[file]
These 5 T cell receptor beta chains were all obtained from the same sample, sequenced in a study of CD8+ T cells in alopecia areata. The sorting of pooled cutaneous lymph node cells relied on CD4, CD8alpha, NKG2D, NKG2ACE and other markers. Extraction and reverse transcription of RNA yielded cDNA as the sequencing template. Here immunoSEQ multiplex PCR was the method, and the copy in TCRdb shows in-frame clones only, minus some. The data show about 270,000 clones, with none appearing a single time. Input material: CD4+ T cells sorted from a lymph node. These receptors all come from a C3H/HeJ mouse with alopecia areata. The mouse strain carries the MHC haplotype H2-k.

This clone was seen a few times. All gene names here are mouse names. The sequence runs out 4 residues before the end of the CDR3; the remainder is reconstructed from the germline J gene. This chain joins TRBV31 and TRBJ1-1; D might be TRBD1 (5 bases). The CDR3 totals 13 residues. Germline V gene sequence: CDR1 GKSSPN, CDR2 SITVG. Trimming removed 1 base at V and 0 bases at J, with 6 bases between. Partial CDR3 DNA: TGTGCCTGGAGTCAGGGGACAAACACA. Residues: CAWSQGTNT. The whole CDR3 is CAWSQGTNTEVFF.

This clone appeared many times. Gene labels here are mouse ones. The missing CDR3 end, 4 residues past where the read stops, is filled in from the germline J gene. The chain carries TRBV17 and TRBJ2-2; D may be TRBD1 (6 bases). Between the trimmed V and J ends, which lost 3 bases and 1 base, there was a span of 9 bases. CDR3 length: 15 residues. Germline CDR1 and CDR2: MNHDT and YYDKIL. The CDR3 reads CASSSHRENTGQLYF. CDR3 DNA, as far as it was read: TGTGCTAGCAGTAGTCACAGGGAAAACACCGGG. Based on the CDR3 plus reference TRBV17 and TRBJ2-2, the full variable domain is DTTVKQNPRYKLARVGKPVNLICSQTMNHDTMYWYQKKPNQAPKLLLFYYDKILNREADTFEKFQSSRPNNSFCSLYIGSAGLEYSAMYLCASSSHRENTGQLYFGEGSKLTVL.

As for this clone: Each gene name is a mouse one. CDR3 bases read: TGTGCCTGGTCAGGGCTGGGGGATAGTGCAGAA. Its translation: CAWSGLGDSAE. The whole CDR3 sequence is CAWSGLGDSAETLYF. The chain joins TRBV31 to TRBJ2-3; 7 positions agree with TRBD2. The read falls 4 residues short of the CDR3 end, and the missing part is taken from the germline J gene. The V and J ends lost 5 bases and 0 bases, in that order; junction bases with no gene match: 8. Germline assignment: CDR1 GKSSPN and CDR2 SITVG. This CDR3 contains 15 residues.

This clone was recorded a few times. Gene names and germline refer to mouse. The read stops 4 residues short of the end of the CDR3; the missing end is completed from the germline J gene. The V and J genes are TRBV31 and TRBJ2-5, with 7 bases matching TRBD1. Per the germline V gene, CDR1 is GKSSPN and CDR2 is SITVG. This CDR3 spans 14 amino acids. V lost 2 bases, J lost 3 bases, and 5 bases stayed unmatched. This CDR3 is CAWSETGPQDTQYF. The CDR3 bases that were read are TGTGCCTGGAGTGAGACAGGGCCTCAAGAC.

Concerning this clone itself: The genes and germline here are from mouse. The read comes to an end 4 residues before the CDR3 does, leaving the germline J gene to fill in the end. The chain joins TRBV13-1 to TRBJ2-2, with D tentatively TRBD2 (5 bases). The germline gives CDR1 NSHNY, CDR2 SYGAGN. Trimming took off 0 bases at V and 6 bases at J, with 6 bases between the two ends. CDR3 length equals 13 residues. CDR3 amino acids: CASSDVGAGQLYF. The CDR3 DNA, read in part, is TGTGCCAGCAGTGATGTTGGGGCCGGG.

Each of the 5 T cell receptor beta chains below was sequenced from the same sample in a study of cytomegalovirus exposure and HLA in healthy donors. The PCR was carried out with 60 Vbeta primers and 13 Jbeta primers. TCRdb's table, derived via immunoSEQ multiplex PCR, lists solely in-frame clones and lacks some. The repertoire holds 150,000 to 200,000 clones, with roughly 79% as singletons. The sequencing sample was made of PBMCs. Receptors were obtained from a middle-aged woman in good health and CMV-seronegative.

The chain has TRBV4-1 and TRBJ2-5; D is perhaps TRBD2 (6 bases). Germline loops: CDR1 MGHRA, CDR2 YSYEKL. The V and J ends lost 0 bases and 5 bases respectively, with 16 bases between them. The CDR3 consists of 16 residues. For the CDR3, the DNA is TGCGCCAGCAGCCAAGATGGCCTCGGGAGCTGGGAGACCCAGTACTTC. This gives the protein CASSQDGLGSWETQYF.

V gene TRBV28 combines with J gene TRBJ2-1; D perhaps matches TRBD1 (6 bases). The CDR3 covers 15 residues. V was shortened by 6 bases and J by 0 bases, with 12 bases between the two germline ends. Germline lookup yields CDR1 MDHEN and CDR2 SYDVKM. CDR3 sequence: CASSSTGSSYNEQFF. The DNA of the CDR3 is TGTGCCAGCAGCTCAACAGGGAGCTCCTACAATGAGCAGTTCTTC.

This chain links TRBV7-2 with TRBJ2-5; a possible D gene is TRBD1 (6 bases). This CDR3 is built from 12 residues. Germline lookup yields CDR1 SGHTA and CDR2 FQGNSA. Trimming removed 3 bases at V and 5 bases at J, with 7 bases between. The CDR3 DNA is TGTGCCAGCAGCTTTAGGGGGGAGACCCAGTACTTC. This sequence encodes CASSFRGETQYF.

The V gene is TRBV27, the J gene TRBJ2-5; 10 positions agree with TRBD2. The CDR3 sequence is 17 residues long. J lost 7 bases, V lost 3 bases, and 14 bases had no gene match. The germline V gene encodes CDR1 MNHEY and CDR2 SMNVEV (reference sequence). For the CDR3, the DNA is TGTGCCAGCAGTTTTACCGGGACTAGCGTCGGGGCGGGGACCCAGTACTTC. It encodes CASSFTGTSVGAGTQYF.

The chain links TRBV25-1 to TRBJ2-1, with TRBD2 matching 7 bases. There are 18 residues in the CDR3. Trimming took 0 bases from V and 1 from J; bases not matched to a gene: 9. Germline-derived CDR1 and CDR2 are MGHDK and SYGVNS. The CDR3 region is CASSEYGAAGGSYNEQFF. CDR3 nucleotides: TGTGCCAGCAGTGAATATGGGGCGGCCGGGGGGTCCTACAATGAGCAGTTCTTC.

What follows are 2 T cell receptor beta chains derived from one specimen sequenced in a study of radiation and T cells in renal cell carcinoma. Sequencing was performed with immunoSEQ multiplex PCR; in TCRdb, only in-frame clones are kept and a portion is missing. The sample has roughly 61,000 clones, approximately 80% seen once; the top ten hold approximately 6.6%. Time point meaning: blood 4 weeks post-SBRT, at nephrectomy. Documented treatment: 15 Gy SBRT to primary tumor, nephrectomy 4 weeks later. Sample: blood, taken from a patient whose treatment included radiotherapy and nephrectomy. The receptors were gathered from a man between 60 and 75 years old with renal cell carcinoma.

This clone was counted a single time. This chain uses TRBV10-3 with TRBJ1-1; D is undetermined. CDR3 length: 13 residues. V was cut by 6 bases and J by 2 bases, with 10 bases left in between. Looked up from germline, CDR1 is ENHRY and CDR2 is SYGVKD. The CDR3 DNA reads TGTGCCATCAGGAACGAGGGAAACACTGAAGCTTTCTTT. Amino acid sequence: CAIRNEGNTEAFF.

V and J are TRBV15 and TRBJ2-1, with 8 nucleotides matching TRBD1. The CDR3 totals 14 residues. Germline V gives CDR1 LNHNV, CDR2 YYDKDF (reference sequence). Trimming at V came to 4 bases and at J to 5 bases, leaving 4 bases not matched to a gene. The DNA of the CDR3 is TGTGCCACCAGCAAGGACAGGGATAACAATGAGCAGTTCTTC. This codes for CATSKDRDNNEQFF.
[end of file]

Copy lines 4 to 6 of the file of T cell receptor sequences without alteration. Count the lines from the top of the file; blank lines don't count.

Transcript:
As for this clone: Each gene name is a mouse one. CDR3 bases read: TGTGCCTGGTCAGGGCTGGGGGATAGTGCAGAA. Its translation: CAWSGLGDSAE. The whole CDR3 sequence is CAWSGLGDSAETLYF. The chain joins TRBV31 to TRBJ2-3; 7 positions agree with TRBD2. The read falls 4 residues short of the CDR3 end, and the missing part is taken from the germline J gene. The V and J ends lost 5 bases and 0 bases, in that order; junction bases with no gene match: 8. Germline assignment: CDR1 GKSSPN and CDR2 SITVG. This CDR3 contains 15 residues.

This clone was recorded a few times. Gene names and germline refer to mouse. The read stops 4 residues short of the end of the CDR3; the missing end is completed from the germline J gene. The V and J genes are TRBV31 and TRBJ2-5, with 7 bases matching TRBD1. Per the germline V gene, CDR1 is GKSSPN and CDR2 is SITVG. This CDR3 spans 14 amino acids. V lost 2 bases, J lost 3 bases, and 5 bases stayed unmatched. This CDR3 is CAWSETGPQDTQYF. The CDR3 bases that were read are TGTGCCTGGAGTGAGACAGGGCCTCAAGAC.

Concerning this clone itself: The genes and germline here are from mouse. The read comes to an end 4 residues before the CDR3 does, leaving the germline J gene to fill in the end. The chain joins TRBV13-1 to TRBJ2-2, with D tentatively TRBD2 (5 bases). The germline gives CDR1 NSHNY, CDR2 SYGAGN. Trimming took off 0 bases at V and 6 bases at J, with 6 bases between the two ends. CDR3 length equals 13 residues. CDR3 amino acids: CASSDVGAGQLYF. The CDR3 DNA, read in part, is TGTGCCAGCAGTGATGTTGGGGCCGGG.